Soothing Mozart, impressive Tristan
For the first time, the Sherbrooke Symphony Orchestra welcomed the Sherbrooke pianist Tristan Longval-Gagné as a soloist during its Sunday afternoon concert dedicated to Mozart. The performance was sold out for the occasion, that is to say 250 spectators, at the Maurice-O'Bready room.
Share November 9, 2020 7:05 am Share Soothing Mozart, impressive Tristan
Steve Bergeron La Tribune CRITIQUE / What a soothing morning the Sherbrooke Symphony Orchestra (OSS) and its conductor Stéphane Laforest offered on Sunday! It must be said that they had chosen Mozart, the perfect composer for the occasion, and his very popular Symphony No. 40 . Add a healthy Sherbrooke pianist, Tristan Longval-Gagné, invited for the very first time by the OSS as a soloist. Something to delight music lovers … and a maestro.
“It's so stimulating to see you again …”, moreover immediately addressed the conductor to the audience, before adding “… in addition to the election of Biden”, sparking laughter. We actually felt all the pleasure of Stéphane Laforest to find himself in front of a live audience, something which has become rare these days. Just like his pride in having a musician from Sherbrooke as a distinguished guest.
And he must not have regretted his choice: Tristan Longval-Gagné impeccably delivered Piano Concerto No. 12 by the Salzburg prodigy, proving that, even if his favorite repertoire consists mainly of works from the 20th and 21st century, it can easily slip into another musical era and adapt to what it demands – here the technique, purity and restraint that Mozart demands.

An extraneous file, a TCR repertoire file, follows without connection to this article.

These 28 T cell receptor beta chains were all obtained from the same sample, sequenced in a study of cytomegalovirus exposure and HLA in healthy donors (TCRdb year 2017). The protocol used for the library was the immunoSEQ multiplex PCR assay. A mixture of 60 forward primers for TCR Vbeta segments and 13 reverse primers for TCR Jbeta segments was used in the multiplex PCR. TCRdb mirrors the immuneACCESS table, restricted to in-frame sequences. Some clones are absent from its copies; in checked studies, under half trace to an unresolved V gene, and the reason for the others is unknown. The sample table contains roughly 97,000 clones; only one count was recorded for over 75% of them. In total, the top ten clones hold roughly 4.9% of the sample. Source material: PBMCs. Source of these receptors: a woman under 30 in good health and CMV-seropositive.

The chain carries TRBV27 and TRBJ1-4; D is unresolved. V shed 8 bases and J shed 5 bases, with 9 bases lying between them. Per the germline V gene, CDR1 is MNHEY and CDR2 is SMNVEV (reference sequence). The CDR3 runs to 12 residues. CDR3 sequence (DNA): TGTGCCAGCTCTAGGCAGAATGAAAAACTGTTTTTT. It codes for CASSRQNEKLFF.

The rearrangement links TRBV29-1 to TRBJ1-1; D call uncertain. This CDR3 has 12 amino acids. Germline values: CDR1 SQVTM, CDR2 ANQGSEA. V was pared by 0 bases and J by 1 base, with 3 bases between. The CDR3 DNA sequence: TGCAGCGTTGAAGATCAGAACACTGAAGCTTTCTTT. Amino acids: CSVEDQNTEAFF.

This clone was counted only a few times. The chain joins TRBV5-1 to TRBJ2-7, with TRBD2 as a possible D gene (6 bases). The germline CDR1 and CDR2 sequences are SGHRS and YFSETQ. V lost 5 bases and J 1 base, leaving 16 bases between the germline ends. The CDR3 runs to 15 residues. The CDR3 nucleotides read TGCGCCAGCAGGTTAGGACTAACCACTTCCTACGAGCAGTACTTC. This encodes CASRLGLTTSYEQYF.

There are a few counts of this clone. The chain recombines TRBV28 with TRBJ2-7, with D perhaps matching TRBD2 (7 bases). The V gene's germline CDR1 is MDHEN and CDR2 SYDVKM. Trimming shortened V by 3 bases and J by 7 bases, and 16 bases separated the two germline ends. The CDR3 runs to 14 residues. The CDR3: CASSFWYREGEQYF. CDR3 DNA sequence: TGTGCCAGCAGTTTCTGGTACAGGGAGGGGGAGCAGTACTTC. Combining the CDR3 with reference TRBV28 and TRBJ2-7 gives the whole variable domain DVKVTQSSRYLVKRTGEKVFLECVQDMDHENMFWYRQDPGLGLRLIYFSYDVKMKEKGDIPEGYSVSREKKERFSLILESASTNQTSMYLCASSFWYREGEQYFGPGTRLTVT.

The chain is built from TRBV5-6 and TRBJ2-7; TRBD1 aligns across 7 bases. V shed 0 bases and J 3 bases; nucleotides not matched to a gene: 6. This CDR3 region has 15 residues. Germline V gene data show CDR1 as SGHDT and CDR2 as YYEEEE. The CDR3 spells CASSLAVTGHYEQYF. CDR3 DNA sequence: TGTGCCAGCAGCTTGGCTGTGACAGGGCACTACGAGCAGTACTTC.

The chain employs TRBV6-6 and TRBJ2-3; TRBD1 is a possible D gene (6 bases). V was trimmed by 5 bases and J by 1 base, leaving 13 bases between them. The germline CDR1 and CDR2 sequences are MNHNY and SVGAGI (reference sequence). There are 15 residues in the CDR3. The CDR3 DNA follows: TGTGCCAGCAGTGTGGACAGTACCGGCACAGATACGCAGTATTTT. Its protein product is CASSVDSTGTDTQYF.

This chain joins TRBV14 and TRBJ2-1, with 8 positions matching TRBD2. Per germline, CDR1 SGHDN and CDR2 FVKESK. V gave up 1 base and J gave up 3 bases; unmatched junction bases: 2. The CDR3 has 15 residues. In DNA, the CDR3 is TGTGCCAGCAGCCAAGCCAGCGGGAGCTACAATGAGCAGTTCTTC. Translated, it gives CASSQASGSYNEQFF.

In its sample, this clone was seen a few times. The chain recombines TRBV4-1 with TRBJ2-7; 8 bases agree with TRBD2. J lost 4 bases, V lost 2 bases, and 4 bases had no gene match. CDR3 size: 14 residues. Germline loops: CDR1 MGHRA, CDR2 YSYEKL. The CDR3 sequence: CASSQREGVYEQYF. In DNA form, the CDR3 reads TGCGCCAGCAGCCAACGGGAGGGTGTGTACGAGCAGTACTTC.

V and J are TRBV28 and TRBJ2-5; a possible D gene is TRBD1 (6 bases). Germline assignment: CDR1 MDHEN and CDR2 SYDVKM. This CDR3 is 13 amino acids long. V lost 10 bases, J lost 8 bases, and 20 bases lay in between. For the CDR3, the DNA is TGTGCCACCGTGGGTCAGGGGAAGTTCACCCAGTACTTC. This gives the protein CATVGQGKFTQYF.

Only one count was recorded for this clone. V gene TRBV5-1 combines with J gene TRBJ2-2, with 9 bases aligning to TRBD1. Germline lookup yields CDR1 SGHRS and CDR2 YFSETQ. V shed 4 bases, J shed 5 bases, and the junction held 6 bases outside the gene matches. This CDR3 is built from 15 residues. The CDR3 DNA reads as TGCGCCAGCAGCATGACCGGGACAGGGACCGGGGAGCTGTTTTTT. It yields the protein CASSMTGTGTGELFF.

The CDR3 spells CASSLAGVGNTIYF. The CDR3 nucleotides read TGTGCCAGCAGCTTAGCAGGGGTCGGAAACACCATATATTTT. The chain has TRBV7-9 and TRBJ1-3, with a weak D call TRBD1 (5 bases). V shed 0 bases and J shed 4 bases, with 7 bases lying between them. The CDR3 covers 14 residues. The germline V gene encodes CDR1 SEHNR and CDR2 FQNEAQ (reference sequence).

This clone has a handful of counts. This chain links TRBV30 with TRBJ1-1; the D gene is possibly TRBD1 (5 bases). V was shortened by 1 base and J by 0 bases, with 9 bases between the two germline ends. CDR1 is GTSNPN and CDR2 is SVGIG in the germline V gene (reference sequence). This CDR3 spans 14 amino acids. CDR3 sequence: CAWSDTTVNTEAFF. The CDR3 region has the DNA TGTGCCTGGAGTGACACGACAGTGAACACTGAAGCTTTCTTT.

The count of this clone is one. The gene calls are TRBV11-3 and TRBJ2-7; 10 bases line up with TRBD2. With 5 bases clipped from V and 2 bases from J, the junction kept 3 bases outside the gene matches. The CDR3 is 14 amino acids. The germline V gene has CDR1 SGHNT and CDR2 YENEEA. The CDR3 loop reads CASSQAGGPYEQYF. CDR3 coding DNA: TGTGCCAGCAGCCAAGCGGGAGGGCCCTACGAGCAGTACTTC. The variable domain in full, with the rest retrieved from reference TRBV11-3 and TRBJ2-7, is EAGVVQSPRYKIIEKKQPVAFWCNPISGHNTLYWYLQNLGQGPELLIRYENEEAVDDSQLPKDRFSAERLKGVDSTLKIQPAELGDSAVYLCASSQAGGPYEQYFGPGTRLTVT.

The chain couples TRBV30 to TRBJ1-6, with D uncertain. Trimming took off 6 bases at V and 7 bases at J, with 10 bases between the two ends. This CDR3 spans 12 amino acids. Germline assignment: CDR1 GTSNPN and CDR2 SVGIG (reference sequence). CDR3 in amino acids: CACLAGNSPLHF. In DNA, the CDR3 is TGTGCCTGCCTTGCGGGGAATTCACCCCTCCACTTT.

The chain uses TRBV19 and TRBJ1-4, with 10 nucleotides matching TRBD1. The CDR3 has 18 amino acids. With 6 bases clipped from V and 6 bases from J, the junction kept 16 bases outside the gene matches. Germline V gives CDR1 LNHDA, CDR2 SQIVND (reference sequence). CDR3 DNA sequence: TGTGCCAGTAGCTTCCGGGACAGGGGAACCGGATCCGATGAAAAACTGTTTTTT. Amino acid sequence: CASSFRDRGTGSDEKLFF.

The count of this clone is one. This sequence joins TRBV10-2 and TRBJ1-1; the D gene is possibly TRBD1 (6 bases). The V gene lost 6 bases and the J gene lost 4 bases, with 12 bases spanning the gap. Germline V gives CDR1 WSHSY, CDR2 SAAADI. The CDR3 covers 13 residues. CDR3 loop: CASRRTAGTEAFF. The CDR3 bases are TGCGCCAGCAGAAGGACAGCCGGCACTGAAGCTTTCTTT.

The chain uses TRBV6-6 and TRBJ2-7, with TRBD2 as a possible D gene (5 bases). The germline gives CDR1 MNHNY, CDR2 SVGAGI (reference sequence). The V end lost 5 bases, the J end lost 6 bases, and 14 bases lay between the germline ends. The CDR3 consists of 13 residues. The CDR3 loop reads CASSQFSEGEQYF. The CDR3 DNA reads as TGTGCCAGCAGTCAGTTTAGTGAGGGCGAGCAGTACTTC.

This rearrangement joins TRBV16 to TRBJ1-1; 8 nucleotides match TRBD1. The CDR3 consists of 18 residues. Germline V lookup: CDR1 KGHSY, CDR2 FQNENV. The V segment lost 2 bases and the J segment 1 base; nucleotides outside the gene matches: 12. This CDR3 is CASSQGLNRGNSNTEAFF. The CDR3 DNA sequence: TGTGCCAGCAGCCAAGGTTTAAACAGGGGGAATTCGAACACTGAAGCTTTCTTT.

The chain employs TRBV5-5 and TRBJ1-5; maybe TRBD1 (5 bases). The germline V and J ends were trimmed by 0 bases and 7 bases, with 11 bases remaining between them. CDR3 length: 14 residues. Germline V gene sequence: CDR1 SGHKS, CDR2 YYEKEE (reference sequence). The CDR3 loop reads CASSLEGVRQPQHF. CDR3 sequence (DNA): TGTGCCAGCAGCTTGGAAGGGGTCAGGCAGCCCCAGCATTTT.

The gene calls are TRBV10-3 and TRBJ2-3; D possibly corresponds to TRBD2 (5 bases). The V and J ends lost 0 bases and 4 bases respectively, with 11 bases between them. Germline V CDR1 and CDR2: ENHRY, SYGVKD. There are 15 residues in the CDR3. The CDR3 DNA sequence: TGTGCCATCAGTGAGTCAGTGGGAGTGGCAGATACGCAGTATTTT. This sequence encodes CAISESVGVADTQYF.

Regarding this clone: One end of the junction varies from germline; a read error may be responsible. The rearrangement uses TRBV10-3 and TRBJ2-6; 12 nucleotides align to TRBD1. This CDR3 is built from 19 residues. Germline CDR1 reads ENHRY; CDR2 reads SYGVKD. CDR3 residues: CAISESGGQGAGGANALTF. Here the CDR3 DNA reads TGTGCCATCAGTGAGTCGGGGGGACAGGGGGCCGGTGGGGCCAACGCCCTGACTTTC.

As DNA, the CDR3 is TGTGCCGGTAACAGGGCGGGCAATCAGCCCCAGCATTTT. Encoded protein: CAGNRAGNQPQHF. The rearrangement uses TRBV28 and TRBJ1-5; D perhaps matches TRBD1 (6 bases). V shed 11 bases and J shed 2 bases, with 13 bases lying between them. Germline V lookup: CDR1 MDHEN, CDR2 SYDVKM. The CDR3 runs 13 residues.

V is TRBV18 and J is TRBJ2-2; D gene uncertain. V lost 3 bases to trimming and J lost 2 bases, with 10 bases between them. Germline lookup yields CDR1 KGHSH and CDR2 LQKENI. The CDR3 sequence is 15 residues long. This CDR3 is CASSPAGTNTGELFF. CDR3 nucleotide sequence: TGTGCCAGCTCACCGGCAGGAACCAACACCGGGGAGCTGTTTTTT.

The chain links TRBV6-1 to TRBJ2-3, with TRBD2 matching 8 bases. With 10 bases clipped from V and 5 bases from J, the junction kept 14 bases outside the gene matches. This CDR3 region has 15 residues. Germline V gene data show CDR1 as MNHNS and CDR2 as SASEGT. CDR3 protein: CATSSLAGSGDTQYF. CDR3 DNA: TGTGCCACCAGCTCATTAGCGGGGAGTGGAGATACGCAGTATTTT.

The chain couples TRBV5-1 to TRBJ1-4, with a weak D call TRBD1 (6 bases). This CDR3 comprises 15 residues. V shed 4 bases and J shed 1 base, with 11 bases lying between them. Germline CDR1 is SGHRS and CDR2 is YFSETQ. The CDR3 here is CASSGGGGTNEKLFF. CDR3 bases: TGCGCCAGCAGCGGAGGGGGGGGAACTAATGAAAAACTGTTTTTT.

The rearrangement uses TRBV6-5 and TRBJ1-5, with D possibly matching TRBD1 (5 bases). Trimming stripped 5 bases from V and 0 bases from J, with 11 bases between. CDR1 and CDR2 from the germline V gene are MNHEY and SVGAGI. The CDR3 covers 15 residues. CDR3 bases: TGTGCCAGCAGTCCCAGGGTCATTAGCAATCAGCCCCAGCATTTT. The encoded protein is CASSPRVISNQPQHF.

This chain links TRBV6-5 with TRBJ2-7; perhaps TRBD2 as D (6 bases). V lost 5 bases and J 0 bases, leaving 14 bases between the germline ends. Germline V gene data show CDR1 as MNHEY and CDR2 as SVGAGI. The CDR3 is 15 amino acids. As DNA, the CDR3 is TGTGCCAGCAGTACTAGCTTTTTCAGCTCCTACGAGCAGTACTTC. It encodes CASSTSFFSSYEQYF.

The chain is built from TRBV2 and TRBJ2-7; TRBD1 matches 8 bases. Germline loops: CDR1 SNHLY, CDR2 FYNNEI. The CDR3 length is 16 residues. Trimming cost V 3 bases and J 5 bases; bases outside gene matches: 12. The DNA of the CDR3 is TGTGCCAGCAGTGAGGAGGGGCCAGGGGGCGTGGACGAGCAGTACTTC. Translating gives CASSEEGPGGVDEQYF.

And everything seemed so easy for the musician, in this profusion of crystalline notes, swift trills, appoggiatures and gruppettos. From this ultra-ornamented music in which we can already hear Beethoven, Tristan Longval-Gagné has made the best of it, notably in the insane cadence of the first movement, which flowed like a cascading stream, the notes all well detached. In the middle of this fluidity of the fingering, barely a half of a key hooked in the passage, so brief that most will not have heard it. And as Maestro Laforest is a conductor who likes extremes, the chosen tempo was one of the fastest allowed by allegro . The soloist got all the more credit for it.
Nor did Tristan Longval-Gagné fear the obligatory meditation and the necessary silences imposed by the slow movement ( Andante ), which was played at the limit of the lento (the contrast with the previous movement was only stronger). The pianist respected Mozart's destitution, even deeper in this passage inspired by a deceased friend and mentor (Jean-Chrétien Bach, son of Jean-Sébastien).
Even though there were only 250 people in the Maurice-O'Bready room, a warm ovation rose from the audience to greet the interpreter, once the last note was played.
But the musicians also deserve to be warmly applauded, they who have shown a remarkable unity despite the distance they must respect between them and the acoustics modified by the fact that the audience is smaller. The docking went very well, in their own ranks as with the soloist. It must be said that they too often had a lot to do, Mozart not having spared the strings in matters of ornamentation, notably in the opening of the Symphony in D major .
From Symphony No. 40 , we will retain the impeccable interpretation of the first movement, all the necessary gallantry infused into the second and the perfect delivery of latent anger in the Allegro assai final.
Chef Stéphane Laforest took the opportunity to announce an additional at the Christmas concert with Marc Hervieux, tickets having sold out in barely thirty hours. The official announcement is expected to be made on Tuesday.